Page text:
8 Tips to Prevent Colds and Flus for Germaphobe Parents
The flu alone is responsible for around 20,000 hospitalizations of children under five every year. As a matter of fact, it’s the leading cause of hospitalization for a vaccine-preventable disease and can cause complications from ear infections to seizures. Not to scare you… but it can even be fatal. And while colds generally aren’t as serious, they can still make your child miserable (and affect their school attendance).
Knowing how to treat colds and flus is good. But knowing how to prevent them in the first place is even better!
Keep Those Hands Clean...
You probably grew up with your parents reminding us to “wash your hands before you eat!” It’s time for you to do the same. Good hand hygiene is truly the best way to prevent your child from contracting the flu or a cold. Remind your children to wash their hands often – and show them the proper way to do it by scrubbing their hands with soap and warm water at least long enough to sing a round of Row, Row, Row Your Boat.
Since most colds and flus are contracted through your hands, keeping them clean is a very effective method of prevention – if your kids are consistent with it.
...And Keep Them Where They Belong
Flus and colds often happen when unclean hands come into contact with the face – such as when a child rubs their eyes, picks their nose, or puts their hands, in their mouths. Teach your children to keep their hands away from their faces whenever possible. Be patient as they learn, it takes time to un-train a habit!
There’s a Right Way to Sneeze and Cough!?
Instinctively, if there is no Kleenex in the vicinity, most kids will cough or sneeze directly onto their hands – which is one of the reasons why those hands need to be washed so frequently. Teach kids that, in order to decrease the spread of germs, it’s better to cough or sneeze into the crook of their elbow if tissues aren’t immediately available. Again, it might take a while before it becomes a habit, but stick with it.
Okay, a lot of parenting in the early years revolves around teaching children how to share – but they shouldn’t share everything! Life in a classroom or daycare center can be pretty communal and kids will sometimes share food, drinks – and even personal items. Teach them that anything that goes into their mouths needs to be kept to themselves, as they can get very sick from sharing them with other kids. Consider even more common items like crayons or pencils. Because they’re held in the hands (and put into mouths), they can also easily transfer germs.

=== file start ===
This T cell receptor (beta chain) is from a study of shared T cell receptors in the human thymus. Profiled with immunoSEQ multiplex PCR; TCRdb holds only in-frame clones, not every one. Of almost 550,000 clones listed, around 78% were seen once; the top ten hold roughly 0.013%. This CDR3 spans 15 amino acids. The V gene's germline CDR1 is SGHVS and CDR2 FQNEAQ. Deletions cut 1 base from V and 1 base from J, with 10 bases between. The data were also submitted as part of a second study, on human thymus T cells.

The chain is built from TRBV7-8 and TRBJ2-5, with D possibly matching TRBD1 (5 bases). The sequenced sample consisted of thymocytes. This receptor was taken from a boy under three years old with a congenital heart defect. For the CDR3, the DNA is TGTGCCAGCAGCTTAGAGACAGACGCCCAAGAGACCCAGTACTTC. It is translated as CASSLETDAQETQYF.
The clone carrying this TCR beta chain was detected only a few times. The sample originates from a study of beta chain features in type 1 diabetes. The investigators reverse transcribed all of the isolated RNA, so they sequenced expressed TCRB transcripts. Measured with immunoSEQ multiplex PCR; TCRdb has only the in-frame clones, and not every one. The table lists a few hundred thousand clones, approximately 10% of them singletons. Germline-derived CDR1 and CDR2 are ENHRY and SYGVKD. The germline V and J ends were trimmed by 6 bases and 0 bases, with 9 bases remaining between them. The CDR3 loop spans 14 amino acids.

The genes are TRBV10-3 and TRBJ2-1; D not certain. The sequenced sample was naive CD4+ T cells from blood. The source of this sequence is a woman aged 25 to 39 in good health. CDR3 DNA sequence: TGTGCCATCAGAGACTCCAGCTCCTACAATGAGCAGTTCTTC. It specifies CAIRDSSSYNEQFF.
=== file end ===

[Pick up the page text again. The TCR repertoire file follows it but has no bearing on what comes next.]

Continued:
Keep It Private
Every year is different when it comes to colds and flus – sometimes the season is very mild, sometimes it’s quite severe. If you hear reports that the season is particularly harsh, try to keep your kids out of public places as much as possible. You can’t do anything about school of course, but try to do the weekly shopping when your kids are in class (grocery stores are easy places to pick up germs). In short, try to minimize exposure as much as reasonably possible, without completely isolating them.
And Keep It Clean
Hands aren’t the only thing that should be kept clean, of course. During the cold and flu season especially, make sure that you are routinely sanitizing the home, particularly surfaces like the table, kitchen and bathroom countertops, and doorknobs, all of which can be notorious germ harbors. Also, if your dishwasher has an extra sanitizing cycle, be sure to use this to help prevent the spread of germs through silverware, glasses, or similar items.
Unfortunately, there is no vaccination for the common cold. The flu however, is a different matter. It’s recommended that all children over the age of 6 months be given a yearly vaccine. That may sound like a lot of extra needles – but remember, children over the age of 2 can now be given this vaccine via a nasal spray, which makes doctor visits a lot less scary for them! And they are not the only ones who should be vaccinated – if you yourself go without the shot and get sick, you can easily pass your illness to your kids.
Vaccination helps to seriously cut down on your child’s chances of contracting the flu. However, it’s important to remember that it is not a silver bullet – and can’t replace good habits like hand hygiene for protection.
It is also important to remember that in some cases, a flu vaccine might not be appropriate. If your child has egg allergies, for instance, talk to your pediatrician to determine whether or not vaccination is a good idea.
The best prevention against illness in general – and viruses in particular – is an overall healthy lifestyle. If your kids are eating a balanced diet with enough to drink, getting adequate sleep each night and staying reasonably active, they’ll have a strong immune system to fight off illness and disease!
Some parents like to give extra Vitamin C or other immune boosters during the cold and flu season as well – talk to your doctor to see if this is right for your child.
What do you do during cold and flu season to help prevent illness? Share your tips with us in the comments below!Tags : health